As well as a night of crafty fun, Emma from Awamu offered to take some of the Pillowcase Dresses from my challenge out to Uganda on her next trip which will probably be in February. All in all a great evening!

Best go finish my elephant 🙂

Bit of a bodge job

In between bashing out pillowcase dresses for my challenge, I wanted to make something quick to prove to myself that I still have the ability to do other things!

Through reading other sewing blogs I came across Grainline Studio, who seemed to have the perfect answer to my needs. I liked the Scout Woven Tee as it looked nice and quick, was a downloadable pattern so I would have it there and then, was cheap, and I had the ‘perfect’ fabric already. I especially liked the full-back alteration as I would be able to put my pattern cutting skills in to practice.

So I downloaded the pattern and printed out all the pieces to then jigsaw them together.

This had worked OK when doing the Sorbetto, but I was obviously not being as careful this time and things didn’t always line up. I guess this will always be a problem with printing out patterns yourself.

I think I did the Sorbetto on a wooden floor rather than carpet which probably helped. Anyway, this wasn’t even really a problem compared with what was to come!

This is how the sleeves printed out.

In Grainline’s defence, they did send me the amended sleeve pattern, but it was a few days later so I couldn’t really use it. Maybe next time.

The fabric I wanted to use was from an old dress / tent that I was never going to wear again, and not entirely sure why I bought it in the first place!

I also thought I could cut a few corners by making sure I used the existing hemline. I did my pattern alterations, and cut the main part of the top out. So far so good. Then I realised that not only was it going to be impossible to make the bias binding for the neckline, but I also didn’t have enough fabric for the sleeves!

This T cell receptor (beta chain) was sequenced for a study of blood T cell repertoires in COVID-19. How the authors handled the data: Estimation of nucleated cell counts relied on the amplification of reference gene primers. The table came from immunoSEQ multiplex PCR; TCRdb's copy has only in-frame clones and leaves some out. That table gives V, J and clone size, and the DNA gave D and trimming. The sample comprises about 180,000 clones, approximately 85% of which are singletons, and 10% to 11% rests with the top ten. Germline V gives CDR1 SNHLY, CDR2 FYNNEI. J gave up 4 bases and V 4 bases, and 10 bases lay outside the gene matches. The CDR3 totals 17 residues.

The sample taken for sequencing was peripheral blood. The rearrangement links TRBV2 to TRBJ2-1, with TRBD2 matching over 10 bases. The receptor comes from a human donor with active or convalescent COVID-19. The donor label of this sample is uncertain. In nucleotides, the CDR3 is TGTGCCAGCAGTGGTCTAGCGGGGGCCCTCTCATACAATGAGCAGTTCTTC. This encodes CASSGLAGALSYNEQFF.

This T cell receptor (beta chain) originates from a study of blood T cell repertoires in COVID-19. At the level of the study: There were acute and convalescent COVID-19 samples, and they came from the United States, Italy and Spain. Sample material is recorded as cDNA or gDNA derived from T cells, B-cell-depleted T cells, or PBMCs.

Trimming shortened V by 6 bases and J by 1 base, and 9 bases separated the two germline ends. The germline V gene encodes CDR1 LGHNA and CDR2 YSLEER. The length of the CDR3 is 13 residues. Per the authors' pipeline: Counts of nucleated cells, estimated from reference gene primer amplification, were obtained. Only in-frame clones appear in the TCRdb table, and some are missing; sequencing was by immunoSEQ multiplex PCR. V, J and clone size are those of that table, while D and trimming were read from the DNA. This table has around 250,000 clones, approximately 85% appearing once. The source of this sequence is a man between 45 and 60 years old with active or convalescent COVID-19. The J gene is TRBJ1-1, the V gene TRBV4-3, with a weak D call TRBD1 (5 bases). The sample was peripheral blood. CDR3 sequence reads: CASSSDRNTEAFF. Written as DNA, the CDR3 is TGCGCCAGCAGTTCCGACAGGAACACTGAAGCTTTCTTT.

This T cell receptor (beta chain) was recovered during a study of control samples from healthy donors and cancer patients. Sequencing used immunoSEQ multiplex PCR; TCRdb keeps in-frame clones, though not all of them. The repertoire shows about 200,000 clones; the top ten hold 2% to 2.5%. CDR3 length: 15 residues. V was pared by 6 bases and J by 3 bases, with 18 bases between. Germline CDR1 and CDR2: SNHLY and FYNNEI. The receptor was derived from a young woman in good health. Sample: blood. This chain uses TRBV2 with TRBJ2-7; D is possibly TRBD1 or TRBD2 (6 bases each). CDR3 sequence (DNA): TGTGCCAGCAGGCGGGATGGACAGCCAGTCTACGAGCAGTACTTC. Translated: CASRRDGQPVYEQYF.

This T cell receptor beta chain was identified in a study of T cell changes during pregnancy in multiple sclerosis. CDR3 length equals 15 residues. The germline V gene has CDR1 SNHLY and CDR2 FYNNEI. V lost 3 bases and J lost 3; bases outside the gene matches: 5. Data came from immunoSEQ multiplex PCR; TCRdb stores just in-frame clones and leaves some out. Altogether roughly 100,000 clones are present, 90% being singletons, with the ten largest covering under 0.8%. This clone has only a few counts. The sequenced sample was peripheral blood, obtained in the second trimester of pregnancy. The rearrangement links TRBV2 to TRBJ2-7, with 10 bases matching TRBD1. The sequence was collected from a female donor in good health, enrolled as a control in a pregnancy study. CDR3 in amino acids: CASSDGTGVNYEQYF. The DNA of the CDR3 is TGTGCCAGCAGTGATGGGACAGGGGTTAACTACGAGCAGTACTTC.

This is where the bodging started. I think I may have committed every sewing sin there is in the process of making this top, so look away now if you are a ‘proper’ sewer and don’t want to see what I did…

I made non-bias binding, which obviously didn’t go round the neck line very well, and in the end wasn’t even long enough. So I added a few tucks here and there round the back where I wouldn’t see them to make it fit.

I cut some sleeve like shapes from the scraps that I had left. Having never drawn / cut / made sleeves before this was mainly just down to guess work. Won’t be doing that again. Then I did a bit of gathering here and there, couldn’t work out how to attach these wonders of modern pattern cutting, stuck a few pins in as best I could, closed my eyes and put my foot down on the sewing machine pedal (kids, don’t try this at home).

The end result isn’t so bad, just a bit tent like. Someone even asked me if I’d lost weight yesterday when I was wearing it (thanks Emma :-)). As I made the larger size to fit in my bust, I probably didn’t need the full-back alteration after all! (This is definitely something I need to work on – grading a pattern so that my bust fits in, but everything else isn’t super big because of it)

This is me

This is a tent

Image source